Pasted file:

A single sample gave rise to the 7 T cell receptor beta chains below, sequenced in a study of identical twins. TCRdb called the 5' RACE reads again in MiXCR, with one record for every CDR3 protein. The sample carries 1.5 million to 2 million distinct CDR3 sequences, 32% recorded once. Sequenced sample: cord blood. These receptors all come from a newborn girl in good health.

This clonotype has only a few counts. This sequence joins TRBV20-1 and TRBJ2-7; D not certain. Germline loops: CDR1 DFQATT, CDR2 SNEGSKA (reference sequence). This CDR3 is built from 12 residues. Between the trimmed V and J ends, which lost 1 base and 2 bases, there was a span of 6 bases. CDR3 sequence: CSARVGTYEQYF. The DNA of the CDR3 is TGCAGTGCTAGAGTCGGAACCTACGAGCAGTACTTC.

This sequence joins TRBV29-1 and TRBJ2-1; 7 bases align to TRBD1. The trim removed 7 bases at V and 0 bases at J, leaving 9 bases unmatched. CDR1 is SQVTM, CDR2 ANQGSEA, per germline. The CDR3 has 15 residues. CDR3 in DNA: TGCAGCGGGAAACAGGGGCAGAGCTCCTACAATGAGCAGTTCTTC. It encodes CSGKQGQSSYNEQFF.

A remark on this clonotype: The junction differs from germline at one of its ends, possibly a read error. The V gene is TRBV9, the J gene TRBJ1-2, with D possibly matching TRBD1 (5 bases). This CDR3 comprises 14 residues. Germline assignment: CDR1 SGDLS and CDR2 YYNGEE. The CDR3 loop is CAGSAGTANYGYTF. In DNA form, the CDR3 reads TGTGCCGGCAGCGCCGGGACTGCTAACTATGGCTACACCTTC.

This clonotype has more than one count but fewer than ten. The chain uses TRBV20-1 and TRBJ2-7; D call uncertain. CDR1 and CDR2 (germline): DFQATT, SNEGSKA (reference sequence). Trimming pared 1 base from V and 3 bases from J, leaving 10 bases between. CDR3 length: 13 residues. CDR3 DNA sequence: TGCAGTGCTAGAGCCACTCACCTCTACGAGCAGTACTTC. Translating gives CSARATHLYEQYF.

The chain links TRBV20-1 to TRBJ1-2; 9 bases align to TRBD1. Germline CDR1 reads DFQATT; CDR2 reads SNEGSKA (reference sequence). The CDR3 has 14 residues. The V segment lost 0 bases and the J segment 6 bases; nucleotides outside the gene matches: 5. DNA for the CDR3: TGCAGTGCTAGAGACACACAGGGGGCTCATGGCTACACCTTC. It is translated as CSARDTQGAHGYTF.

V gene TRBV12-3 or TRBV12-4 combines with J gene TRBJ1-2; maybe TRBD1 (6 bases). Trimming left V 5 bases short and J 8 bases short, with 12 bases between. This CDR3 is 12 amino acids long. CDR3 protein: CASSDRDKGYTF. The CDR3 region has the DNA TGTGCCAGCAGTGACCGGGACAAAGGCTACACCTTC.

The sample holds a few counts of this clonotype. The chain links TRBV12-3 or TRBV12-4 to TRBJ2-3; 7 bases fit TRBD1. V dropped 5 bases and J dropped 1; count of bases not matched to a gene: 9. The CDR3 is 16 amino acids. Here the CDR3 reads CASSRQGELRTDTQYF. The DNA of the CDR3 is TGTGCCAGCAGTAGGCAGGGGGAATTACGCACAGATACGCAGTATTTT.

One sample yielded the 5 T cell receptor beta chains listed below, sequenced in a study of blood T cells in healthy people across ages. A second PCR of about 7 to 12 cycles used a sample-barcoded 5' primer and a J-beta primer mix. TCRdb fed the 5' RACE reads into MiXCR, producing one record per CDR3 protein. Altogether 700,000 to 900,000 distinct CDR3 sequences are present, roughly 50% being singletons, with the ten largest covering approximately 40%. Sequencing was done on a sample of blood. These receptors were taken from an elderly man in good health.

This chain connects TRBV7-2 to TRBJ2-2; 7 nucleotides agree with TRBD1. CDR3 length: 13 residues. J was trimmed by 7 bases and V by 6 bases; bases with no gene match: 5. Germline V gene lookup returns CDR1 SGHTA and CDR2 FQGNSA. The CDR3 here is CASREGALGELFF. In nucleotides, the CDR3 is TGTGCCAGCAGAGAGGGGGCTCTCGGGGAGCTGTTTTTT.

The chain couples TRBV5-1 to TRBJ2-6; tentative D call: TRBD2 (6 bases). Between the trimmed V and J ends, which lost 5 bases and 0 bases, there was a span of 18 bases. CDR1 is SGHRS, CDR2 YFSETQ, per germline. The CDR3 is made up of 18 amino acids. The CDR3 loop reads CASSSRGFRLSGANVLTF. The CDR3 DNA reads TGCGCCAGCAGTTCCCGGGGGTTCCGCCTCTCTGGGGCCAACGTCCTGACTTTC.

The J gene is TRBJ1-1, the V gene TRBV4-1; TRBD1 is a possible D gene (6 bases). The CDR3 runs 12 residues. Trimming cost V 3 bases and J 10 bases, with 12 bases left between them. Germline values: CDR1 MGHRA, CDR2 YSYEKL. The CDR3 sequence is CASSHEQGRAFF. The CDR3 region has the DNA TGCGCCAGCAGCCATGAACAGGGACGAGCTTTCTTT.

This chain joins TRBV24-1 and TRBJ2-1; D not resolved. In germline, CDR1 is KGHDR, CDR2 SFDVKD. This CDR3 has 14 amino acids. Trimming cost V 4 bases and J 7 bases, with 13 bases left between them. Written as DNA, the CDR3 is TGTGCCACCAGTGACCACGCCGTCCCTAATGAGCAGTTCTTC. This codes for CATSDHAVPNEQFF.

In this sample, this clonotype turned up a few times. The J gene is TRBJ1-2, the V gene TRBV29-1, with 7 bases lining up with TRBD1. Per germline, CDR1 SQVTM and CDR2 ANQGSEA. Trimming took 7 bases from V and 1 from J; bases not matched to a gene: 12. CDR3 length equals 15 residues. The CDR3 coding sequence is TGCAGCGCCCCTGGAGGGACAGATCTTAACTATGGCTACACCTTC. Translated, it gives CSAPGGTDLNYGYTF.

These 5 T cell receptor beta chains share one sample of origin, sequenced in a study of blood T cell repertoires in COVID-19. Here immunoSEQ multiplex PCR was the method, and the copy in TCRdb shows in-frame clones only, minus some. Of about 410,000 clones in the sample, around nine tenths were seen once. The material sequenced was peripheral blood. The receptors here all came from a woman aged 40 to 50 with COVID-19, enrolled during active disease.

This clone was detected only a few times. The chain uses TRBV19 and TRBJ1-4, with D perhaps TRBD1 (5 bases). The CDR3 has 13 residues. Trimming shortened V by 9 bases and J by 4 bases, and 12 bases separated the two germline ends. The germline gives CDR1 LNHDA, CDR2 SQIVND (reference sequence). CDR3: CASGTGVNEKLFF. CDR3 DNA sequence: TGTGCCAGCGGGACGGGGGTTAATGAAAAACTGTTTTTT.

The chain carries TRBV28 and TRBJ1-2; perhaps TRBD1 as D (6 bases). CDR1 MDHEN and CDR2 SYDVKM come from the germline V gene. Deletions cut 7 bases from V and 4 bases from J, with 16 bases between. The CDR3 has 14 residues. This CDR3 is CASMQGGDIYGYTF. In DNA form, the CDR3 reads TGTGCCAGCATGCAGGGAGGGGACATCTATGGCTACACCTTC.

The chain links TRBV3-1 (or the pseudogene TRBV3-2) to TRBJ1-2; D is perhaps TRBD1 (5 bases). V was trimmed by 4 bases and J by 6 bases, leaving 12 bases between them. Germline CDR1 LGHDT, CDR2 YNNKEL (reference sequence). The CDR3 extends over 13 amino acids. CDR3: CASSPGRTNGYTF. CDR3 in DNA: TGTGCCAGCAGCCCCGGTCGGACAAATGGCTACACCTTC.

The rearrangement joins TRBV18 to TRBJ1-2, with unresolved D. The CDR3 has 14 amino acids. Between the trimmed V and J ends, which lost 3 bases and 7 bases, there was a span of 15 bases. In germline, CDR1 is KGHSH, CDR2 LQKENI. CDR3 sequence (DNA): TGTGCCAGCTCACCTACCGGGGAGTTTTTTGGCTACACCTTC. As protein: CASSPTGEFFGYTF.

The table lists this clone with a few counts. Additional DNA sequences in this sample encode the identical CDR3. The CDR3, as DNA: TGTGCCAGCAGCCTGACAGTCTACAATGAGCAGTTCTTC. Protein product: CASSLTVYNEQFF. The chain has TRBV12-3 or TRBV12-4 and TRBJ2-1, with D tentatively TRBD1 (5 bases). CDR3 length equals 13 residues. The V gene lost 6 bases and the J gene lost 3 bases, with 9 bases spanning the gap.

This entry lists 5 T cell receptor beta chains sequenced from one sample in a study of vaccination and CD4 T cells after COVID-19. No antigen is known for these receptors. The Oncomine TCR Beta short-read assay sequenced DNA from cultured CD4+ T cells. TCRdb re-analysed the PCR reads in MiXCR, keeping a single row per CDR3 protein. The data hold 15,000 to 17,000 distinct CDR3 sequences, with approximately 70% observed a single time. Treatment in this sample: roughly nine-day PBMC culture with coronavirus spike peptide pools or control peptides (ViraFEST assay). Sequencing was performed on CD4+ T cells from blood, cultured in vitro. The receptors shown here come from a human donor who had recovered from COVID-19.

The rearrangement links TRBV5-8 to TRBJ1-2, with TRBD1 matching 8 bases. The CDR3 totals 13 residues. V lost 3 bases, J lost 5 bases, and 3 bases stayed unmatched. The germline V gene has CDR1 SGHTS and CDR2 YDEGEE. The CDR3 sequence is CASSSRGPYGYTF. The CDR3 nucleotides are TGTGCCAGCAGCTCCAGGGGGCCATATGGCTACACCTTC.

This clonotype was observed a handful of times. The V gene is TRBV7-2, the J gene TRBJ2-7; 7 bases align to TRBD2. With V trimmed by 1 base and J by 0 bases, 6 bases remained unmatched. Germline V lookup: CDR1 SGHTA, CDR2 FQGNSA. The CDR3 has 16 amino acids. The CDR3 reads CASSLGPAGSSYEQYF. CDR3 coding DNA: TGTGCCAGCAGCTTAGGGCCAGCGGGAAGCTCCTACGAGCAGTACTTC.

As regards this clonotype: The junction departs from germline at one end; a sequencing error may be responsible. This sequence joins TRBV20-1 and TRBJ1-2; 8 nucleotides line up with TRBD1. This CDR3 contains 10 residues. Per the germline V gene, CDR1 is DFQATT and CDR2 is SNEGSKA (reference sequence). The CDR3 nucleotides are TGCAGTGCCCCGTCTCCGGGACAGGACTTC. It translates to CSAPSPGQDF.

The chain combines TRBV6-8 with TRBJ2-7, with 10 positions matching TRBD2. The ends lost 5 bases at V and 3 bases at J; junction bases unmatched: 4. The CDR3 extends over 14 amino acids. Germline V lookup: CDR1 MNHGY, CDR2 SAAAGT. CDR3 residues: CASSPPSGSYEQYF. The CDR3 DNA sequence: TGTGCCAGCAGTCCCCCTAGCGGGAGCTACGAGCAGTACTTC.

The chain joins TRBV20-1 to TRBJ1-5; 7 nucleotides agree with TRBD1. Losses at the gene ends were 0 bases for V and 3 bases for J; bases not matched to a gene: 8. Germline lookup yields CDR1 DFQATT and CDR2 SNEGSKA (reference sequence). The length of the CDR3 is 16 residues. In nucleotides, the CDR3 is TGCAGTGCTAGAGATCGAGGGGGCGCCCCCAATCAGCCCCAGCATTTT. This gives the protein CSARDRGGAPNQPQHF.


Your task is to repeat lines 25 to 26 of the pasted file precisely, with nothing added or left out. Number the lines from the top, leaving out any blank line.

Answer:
The chain combines TRBV6-8 with TRBJ2-7, with 10 positions matching TRBD2. The ends lost 5 bases at V and 3 bases at J; junction bases unmatched: 4. The CDR3 extends over 14 amino acids. Germline V lookup: CDR1 MNHGY, CDR2 SAAAGT. CDR3 residues: CASSPPSGSYEQYF. The CDR3 DNA sequence: TGTGCCAGCAGTCCCCCTAGCGGGAGCTACGAGCAGTACTTC.

The chain joins TRBV20-1 to TRBJ1-5; 7 nucleotides agree with TRBD1. Losses at the gene ends were 0 bases for V and 3 bases for J; bases not matched to a gene: 8. Germline lookup yields CDR1 DFQATT and CDR2 SNEGSKA (reference sequence). The length of the CDR3 is 16 residues. In nucleotides, the CDR3 is TGCAGTGCTAGAGATCGAGGGGGCGCCCCCAATCAGCCCCAGCATTTT. This gives the protein CSARDRGGAPNQPQHF.